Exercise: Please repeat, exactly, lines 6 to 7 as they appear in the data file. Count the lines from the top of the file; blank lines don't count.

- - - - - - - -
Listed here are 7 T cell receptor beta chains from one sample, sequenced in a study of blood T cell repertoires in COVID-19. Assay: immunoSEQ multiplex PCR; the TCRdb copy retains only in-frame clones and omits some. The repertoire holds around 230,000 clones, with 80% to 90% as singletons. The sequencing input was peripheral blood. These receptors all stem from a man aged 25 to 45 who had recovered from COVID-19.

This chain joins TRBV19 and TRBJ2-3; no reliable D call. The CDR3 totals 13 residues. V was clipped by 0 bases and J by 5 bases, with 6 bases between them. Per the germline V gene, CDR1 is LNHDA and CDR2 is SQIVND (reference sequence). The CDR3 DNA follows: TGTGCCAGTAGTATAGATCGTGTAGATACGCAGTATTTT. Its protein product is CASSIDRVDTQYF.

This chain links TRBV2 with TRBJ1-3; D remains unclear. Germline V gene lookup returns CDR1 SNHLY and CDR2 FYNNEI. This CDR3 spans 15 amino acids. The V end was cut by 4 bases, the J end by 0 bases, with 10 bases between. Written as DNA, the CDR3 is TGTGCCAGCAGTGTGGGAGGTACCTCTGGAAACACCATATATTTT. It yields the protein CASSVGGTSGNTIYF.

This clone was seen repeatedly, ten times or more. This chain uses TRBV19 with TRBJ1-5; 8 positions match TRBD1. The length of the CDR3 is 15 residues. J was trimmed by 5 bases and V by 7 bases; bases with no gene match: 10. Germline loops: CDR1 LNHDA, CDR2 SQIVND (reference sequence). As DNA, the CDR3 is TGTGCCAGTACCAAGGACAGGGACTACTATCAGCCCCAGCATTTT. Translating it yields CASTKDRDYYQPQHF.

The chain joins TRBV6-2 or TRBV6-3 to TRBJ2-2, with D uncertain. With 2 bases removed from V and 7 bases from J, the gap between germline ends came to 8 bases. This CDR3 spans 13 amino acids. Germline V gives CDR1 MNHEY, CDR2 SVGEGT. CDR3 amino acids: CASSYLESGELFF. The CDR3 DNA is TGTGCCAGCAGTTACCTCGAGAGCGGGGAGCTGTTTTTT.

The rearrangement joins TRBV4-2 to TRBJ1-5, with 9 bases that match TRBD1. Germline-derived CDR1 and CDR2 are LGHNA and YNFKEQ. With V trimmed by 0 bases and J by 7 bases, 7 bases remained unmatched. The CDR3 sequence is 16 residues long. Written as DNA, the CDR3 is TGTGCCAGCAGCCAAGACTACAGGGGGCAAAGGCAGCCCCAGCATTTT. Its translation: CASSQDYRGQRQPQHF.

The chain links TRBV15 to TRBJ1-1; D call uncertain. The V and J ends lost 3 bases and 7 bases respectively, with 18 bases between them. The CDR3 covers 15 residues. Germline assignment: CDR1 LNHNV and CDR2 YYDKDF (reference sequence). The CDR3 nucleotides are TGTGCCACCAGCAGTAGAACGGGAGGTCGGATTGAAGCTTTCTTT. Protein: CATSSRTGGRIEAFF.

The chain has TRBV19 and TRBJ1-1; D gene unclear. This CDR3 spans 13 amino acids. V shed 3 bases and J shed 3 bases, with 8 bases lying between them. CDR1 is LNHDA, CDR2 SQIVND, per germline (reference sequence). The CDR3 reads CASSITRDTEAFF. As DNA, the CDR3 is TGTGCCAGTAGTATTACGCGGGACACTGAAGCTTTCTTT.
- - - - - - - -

The rearrangement joins TRBV4-2 to TRBJ1-5, with 9 bases that match TRBD1. Germline-derived CDR1 and CDR2 are LGHNA and YNFKEQ. With V trimmed by 0 bases and J by 7 bases, 7 bases remained unmatched. The CDR3 sequence is 16 residues long. Written as DNA, the CDR3 is TGTGCCAGCAGCCAAGACTACAGGGGGCAAAGGCAGCCCCAGCATTTT. Its translation: CASSQDYRGQRQPQHF.

The chain links TRBV15 to TRBJ1-1; D call uncertain. The V and J ends lost 3 bases and 7 bases respectively, with 18 bases between them. The CDR3 covers 15 residues. Germline assignment: CDR1 LNHNV and CDR2 YYDKDF (reference sequence). The CDR3 nucleotides are TGTGCCACCAGCAGTAGAACGGGAGGTCGGATTGAAGCTTTCTTT. Protein: CATSSRTGGRIEAFF.